Charles A. Dinarello is Professor of Medicine and Immunology at the University of Colorado School of Medicine and Professor of Experimental Medicine at Radboud University in the Netherlands. He was previously Professor at Tufts University in Boston. Dr. Dinarello received his medical degree from Yale University and clinical training at the Massachusetts General Hospital. From 1971‑77 he was at the National Institutes of Health in Bethesda. Dr. Dinarello is considered one of the founding fathers of cytokines. He was the first to purify interleukin-1 (IL‑1) and identified IL‑1a and IL‑1b in 1974. He reported the first cDNA for IL‑1 in 1984. He has published over 700 original research articles and 250 reviews and book chapters on inflammatory cytokines, particularly on Interleukin-1, the Interleukin-1 family and related cytokines. He has trained over 50 investigators, many of whom are recognized experts in their fields. The Institute for Scientific Information listed Dinarello as the world's 4th most-cited scientist during the 20 years 1983-2002 and from 1996 to 2011, he was listed as one of 400 of the world’s most influential biomedical researchers.

In 1998, Dinarello was elected to the United States National Academy of Sciences and in 2010, he was made a foreign member of the Royal Netherlands Academy of Sciences. He is a member of the Board of Governors of the Weizmann Institute (Israel) and Ben Gurion University (Israel) and former Vice President of the American Society of Clinical Investigation and President of the International Cytokine Society. He has received honorary degrees from the University of Marseille (France), the Weizmann Institute (Israel), the University of Frankfurt (Germany) and Roosevelt University (USA), Albany Medical College (USA), Radboud University (Netherlands) and Trinity College (Ireland).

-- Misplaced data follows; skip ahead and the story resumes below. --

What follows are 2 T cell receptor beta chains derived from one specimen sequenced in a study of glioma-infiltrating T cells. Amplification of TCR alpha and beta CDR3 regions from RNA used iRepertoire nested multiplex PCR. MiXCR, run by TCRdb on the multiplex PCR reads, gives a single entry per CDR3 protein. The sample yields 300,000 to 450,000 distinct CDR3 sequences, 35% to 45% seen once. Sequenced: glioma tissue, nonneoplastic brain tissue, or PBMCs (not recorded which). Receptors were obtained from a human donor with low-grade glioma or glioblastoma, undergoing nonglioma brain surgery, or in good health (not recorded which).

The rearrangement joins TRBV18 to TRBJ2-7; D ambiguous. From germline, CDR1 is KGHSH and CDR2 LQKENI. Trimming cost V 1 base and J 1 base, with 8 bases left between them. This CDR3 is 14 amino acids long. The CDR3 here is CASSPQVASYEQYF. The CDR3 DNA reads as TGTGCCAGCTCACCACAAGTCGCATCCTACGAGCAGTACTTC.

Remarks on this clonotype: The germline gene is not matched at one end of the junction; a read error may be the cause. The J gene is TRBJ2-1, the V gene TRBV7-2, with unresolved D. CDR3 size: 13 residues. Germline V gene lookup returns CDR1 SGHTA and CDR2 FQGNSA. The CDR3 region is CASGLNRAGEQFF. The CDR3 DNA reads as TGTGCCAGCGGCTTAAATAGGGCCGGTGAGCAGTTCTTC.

For his contributions to the field of cytokines and medicine, he received the Squibb Award (USA), Ernst Jung Prize in Medicine (Germany), Gold Medal of the Heilmeyer Society for Internal Medicine (Germany), Chirone Prize (Italian National Academy of Medicine), Carol Nachman Prize (Germany), Sheikh Hamdan bin Rashdid al Maktoum Award (United Arab Emirates), Beering Prize (USA), Albany Prize in Medical Research (USA), Crafoord Prize of the Royal Swedish Academy of Sciences (Sweden), Paul Ehrlich Prize (Germany), Bonfils-Stanton Prize (USA), the Novartis Prize in Clinical Immunology (Switzerland) and in 2012, the Bonazinga Award (USA). In November 2013, Dinarello received the Lifetime Achievement Award of the Eicosanoid Foundation for his pioneering studies on the role of lipids in cytokine-mediated inflammation.

Dr. Dinarello donates the monies from awards to the Interleukin Foundation, a charitable foundation he established in 2009, which supports research on cytokines to young investigators.

John J. O'Shea, MD

National Institute of Arthritis and Musculoskeletal and Skin Diseases, National Institutes of Health